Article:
Bidders come for ‘massive bargain’ at Public Trustee auction in Auchenflower

first_imgThis home at 34 Annie Street, Auchenflower went to auction on Saturday after being in the one family for more than 50 years.TWENTY-one registered bidders were not enough to stop an inner-city house from passing in at auction after bidding stalled at $840,000.In one of the first Public Trustee auctions since the statutory authority returned to the market following the COVID-19 lockdown in Queensland, only three people raised their bidder cards to take part in the auction of 34 Annie Street, Auchenflower. “(With Public Trustee auctions) people think they’re going to get a massive bargain but our role is to look after the seller’s interest. So we sell for what’s fair on the market,” Public Trustee director of property Joanne Edsor said.But after closing the auction and thanking the crowd of 100 for their attendance, auctioneer and agent Paul Gaffney scrambled to secure a deal and within five minutes the property was sold under auction conditions for $860,000 to the family who made the opening bid. SEE WHAT ELSE IS FOR SALE IN AUCHENFLOWER MORE PROPERTY STORIES FOLLOW US ON FACEBOOK Southerners buying in Queensland sight unseencenter_img Public Trustee auctioneer and selling agent Paul Gaffney at the auction of 34 Annie Street, Auchenflower.“We did 19 auctions last weekend and we sold 13 of them, half of those, the first person to bid ended up buying the house,” Mr Gaffney said.The reserve had been set at $900,000. The crowd gathers before the auction begins.Standing on the street in the middle of the crowd was freight train driver Anton Bubrle who had been looking after his mother’s two-bedroom house in Auchenflower since Ludmila Bartunek moved into a nursing home two years ago. Anton and Bianca Bubrle in the house Anton grew up in.More from news02:37International architect Desmond Brooks selling luxury beach villa7 hours agoParks and wildlife the new lust-haves post coronavirus8 hours ago“I have very mixed feelings, I grew up here. It’s sad, a chapter of my life is gone,” Mr Bubrle said. “It cost us $9000 at the time (in 1969). But mum isn’t moving back and it’s time. Anything around here is redone to such a high standard, it’s become a very rich area. Trust me, we weren’t rich when we moved in.” But the memories of his mother’s famous homemade cheesecakes and pork schnitzel that she used to make for the Czech Club, and the creaking of a particular floorboard at the entrance to the living room, will never be forgotten. The kitchen was where everyone came to chat while Ludmila Bartunek would make her famous Czech food.“I’ve always liked the sound of that crack, for me it sounds like home,” Mr Bubrle’s wife Bianca said. “I noticed it the first time I came to visit Anton in 1994.”The property was one of more than 50 to go to auction across Brisbane yesterday. Where you can invest for lesslast_img read more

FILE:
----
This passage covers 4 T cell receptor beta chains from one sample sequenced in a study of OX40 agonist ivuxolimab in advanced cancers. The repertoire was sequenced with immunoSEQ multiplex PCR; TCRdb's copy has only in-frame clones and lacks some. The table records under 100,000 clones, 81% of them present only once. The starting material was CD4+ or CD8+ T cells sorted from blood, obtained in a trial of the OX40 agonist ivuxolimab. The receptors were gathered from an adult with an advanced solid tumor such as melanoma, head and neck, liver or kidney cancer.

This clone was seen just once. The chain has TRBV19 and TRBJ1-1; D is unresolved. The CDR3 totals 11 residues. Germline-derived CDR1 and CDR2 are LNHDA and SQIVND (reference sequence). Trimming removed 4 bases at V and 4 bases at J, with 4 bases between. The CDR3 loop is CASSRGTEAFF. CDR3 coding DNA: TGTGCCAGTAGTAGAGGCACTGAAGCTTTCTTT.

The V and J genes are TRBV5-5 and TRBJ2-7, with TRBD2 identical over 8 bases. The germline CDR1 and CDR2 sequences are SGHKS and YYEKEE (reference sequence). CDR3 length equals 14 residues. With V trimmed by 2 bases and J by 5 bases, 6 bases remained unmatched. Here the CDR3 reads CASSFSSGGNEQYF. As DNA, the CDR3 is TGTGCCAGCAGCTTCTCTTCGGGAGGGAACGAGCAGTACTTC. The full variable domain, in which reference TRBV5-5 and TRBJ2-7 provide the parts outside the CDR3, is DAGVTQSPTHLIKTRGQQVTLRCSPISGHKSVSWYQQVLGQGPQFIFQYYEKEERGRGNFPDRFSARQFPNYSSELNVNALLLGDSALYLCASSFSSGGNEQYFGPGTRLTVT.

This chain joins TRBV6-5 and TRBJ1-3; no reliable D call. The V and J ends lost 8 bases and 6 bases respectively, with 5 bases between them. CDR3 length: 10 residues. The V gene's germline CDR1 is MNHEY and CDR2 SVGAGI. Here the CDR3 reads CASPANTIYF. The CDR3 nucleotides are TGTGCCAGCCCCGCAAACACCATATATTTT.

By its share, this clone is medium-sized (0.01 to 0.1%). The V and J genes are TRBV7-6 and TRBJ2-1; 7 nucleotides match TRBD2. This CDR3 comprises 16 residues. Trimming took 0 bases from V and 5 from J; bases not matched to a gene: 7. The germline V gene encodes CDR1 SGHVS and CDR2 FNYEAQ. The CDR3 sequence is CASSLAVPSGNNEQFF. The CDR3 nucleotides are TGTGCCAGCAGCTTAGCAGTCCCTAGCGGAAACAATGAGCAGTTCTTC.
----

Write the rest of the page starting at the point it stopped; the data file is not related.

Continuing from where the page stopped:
Syracuse mounts comeback to secure 2-2 tie against No. 4 Clarkson

first_img Published on December 9, 2016 at 11:59 pm Contact Andrew: aegraham@syr.edu | @A_E_Graham Facebook Twitter Google+ Alysha Burriss barrelled toward Clarkson’s net, carrying her stick, and Syracuse’s fate, in her right hand. As she fought off a defender hot on her tail, she took a swing at the puck. She saw it get past CU goaltender Shea Tiley and triumphantly threw both hands in the air.Burriss had just picked up a puck in the neutral zone and went from blue line to goal line and tied the game with only 1:59 remaining in regulation.“I poked it past (the Clarkson defender) and just tried to beat her to the net,” Burriss said.“She just willed herself to beat that defenseman,” SU head coach Paul Flanagan said.Just as it seemed Syracuse was dead in the water, Burriss put new life into the game.AdvertisementThis is placeholder textSyracuse (5-7-5, 4-2-2 College Hockey America) tied No. 4 Clarkson (14-3-4, 9-0-1 Eastern College Athletic) 2-2 on Friday night at Tennity Ice Pavilion. Despite tying 2-2 for the second straight Friday, SU was able to do something it hadn’t done all season: mount a late-game comeback. And against one of the five best teams in the country.Syracuse jumped out to a 1-0 lead thanks to a Heather Schwarz backhanded try in the first, but Clarkson knotted things up before the frame was over. By the end of the second period, it was 2-1 Golden Knights, courtesy of Ella Shelton’s blast from the point.As the third period wound down, the chances of an Orange comeback were looking slimmer by the minute. SU wasted two power plays in the final period.“We have higher expectations of ourselves as a team because we know how we can play,” Schwarz said.Colin Davy | Staff PhotographerIt appeared SU was going to be unable to produce in the third period again, like it had against Mercyhurst, Robert Morris and twice to Colgate.Especially fresh in the minds of Syracuse was the 2-2 tie to Rochester Institute of Technology a week before. The Orange held a two goal lead before RIT freshman Kendall Cornine and the Tigers battled back to draw even and send the game to overtime.Flanagan was extremely disappointed following that tie and afterward called it “an awful hockey game,” and “brutal.”“We know that when we don’t have our heads in the game,” Schwarz said, “when we know we’re not focused, it can result in last Friday (against RIT).”But as poor as the Orange played last weekend, it looked every bit the part of a top team against Clarkson on Friday night. Heading into overtime, Flanagan was visibly fired up, talking to his team, trying to will them to an upset victory.SU repeatedly won battles along the boards, got sticks in shooting lanes and on loose pucks in dangerous areas. It was able to hold the puck in the offensive zone for long stretches.Flanagan said he thought his team experienced a lull in the second period, and the stats reflect that, as Clarkson was able to grab a lead. But in the third, the Orange came right back, fighting until the bitter end and eventually, the reward came in the form of Burriss’ breakaway.After collapsing late time and time again, Syracuse finally played a full 60 minutes. Though the comeback was never completed, it proved that the Orange can be on the right side of last-minute changes to the game. And that maybe the next time, another goal will come.“We’ve blown enough games late this year,” Flanagan said, “now we’ve come from behind, it’s our turn to win one here.” Commentslast_img read more